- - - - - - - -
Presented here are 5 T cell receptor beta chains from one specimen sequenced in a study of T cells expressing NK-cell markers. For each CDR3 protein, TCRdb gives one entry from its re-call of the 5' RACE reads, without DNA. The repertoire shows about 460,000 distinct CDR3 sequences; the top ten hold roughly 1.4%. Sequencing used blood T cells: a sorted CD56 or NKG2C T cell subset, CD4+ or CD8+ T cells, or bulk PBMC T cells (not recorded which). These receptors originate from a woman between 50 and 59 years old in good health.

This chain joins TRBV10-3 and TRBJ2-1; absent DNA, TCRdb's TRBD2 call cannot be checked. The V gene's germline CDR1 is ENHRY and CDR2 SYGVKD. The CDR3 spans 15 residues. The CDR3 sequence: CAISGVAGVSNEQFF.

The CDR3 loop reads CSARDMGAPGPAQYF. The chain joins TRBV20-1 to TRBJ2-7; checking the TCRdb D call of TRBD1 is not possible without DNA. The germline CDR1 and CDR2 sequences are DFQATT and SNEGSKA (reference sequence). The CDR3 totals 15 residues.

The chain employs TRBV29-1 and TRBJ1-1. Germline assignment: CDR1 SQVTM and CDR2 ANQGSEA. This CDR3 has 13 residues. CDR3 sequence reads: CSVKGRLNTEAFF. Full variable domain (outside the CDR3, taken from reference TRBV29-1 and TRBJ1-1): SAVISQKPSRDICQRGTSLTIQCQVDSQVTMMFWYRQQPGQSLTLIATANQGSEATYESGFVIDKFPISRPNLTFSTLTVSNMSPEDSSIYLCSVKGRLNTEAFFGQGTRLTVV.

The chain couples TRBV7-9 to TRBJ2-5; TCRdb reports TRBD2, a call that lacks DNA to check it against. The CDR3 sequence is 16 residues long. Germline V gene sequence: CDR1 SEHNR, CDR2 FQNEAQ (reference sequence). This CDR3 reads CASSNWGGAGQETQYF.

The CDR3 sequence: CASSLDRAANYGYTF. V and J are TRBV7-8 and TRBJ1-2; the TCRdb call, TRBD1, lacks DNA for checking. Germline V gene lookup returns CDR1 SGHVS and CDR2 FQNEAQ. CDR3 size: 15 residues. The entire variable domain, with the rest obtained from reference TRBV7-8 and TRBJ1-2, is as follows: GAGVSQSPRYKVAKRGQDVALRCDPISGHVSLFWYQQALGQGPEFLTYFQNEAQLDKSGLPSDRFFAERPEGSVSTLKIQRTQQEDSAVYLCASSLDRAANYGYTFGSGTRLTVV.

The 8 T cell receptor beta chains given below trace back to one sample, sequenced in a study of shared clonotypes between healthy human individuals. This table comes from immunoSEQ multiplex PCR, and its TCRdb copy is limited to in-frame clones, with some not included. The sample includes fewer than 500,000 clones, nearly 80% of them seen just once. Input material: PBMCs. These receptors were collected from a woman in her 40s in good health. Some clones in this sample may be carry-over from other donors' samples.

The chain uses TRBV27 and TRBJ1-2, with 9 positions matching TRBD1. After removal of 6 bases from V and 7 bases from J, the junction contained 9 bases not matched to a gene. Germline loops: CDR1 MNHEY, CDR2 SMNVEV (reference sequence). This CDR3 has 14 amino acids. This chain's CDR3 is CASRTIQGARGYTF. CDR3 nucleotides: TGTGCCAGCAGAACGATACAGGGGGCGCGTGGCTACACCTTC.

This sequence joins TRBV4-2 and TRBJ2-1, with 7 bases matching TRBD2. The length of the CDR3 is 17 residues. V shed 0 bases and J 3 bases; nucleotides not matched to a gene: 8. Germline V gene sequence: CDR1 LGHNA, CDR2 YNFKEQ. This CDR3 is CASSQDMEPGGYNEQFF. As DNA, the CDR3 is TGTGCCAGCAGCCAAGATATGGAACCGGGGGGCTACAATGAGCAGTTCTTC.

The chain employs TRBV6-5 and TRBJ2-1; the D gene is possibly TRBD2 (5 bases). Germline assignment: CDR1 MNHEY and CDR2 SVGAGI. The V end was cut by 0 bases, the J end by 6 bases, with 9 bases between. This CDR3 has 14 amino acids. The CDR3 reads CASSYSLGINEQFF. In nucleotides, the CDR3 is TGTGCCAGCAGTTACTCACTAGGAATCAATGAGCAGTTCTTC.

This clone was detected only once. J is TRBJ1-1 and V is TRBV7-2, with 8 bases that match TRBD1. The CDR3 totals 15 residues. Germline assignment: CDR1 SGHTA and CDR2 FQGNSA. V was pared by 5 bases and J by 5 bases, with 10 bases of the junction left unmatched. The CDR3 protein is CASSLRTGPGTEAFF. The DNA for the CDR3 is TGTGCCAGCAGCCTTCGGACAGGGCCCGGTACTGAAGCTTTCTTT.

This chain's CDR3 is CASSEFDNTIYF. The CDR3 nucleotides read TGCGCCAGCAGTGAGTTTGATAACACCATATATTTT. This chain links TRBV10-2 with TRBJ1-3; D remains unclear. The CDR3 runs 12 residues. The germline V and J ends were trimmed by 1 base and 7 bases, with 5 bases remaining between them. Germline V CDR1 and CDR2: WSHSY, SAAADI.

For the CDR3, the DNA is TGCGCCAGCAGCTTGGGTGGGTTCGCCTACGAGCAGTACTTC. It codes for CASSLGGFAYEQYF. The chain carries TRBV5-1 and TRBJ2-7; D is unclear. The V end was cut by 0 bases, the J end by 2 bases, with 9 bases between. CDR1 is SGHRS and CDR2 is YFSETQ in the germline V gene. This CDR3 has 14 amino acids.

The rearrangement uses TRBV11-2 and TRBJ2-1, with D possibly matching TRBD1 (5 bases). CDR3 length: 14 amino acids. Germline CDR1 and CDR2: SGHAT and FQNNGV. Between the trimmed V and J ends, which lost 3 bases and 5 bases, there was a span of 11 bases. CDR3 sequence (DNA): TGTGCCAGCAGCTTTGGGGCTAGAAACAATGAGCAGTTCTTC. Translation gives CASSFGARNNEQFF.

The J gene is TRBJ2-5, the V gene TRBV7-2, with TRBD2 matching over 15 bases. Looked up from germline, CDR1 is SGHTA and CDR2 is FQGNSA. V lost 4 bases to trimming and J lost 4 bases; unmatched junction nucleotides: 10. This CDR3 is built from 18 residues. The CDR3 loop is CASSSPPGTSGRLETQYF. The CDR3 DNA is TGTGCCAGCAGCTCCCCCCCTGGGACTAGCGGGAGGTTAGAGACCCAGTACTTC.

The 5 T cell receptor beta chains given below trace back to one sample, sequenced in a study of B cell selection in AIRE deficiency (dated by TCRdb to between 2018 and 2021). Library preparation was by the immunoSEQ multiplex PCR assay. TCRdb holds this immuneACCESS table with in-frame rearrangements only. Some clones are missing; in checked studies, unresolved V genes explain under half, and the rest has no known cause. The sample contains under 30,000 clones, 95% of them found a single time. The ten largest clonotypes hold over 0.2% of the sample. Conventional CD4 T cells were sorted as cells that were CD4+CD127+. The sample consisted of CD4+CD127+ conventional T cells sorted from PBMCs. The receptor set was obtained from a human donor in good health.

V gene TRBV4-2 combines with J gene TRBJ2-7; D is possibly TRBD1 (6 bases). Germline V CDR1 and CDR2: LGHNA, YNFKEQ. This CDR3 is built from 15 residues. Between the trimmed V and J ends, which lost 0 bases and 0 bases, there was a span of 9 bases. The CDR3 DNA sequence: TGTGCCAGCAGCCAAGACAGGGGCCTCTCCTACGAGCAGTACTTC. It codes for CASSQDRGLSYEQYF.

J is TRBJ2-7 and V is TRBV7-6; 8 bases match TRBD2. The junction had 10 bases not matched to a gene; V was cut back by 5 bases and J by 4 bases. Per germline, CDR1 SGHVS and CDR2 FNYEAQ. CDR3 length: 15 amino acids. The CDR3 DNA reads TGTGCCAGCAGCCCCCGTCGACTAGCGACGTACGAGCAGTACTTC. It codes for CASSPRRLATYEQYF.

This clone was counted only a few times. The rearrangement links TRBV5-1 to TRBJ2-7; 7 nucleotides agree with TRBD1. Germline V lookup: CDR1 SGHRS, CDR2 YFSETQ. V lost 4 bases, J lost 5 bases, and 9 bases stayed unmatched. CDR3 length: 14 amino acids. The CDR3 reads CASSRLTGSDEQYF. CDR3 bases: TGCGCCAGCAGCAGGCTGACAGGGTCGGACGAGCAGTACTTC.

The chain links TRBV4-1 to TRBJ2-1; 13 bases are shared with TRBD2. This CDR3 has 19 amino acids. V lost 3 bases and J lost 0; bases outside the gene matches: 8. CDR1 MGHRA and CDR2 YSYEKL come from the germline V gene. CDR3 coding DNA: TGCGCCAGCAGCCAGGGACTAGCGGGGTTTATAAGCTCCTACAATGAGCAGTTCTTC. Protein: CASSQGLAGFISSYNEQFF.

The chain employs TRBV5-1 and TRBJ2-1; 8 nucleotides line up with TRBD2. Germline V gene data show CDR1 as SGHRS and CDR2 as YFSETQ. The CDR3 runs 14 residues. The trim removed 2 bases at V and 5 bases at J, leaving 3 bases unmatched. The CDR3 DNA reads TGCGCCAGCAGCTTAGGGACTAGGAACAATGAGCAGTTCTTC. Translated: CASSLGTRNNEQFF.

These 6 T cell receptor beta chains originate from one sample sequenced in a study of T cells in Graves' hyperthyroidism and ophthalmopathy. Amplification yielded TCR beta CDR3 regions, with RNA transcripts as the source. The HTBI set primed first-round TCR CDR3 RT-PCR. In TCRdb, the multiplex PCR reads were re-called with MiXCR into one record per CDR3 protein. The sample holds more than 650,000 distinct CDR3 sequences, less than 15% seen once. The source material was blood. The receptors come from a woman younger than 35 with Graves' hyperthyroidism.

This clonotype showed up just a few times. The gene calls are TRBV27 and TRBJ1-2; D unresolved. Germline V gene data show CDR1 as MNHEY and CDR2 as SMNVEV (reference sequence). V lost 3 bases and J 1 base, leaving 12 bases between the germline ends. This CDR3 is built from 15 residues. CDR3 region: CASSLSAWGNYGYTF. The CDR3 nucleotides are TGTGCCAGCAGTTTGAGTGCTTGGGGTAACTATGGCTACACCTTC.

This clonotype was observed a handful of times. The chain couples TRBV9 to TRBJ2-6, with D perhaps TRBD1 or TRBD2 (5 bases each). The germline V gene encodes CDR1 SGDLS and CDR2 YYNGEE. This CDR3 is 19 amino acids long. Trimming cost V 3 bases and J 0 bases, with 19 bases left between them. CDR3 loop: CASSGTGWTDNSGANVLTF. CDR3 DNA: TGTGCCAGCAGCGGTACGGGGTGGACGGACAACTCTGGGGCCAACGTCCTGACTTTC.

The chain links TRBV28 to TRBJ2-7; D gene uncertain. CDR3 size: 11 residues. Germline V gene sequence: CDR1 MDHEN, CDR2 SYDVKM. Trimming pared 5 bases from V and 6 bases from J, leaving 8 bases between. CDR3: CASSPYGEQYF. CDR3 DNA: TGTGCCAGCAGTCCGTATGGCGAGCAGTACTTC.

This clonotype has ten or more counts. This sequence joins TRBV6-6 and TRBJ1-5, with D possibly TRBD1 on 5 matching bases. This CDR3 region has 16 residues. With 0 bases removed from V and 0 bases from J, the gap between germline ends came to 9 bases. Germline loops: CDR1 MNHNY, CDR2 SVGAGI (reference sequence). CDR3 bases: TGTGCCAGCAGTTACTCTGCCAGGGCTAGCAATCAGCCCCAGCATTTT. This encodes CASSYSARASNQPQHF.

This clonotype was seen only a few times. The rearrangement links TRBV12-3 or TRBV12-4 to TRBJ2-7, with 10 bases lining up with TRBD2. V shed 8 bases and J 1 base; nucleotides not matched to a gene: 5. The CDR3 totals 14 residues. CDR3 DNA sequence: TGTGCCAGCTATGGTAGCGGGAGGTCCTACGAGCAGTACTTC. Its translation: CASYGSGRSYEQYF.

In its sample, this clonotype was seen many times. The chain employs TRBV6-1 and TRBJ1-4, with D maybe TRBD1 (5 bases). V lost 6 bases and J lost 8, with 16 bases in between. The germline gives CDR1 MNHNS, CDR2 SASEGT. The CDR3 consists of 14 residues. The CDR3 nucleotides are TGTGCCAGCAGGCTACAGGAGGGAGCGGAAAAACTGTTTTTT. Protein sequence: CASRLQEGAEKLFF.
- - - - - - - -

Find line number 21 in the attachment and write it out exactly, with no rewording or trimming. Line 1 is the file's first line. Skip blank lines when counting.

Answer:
The chain employs TRBV5-1 and TRBJ2-1; 8 nucleotides line up with TRBD2. Germline V gene data show CDR1 as SGHRS and CDR2 as YFSETQ. The CDR3 runs 14 residues. The trim removed 2 bases at V and 5 bases at J, leaving 3 bases unmatched. The CDR3 DNA reads TGCGCCAGCAGCTTAGGGACTAGGAACAATGAGCAGTTCTTC. Translated: CASSLGTRNNEQFF.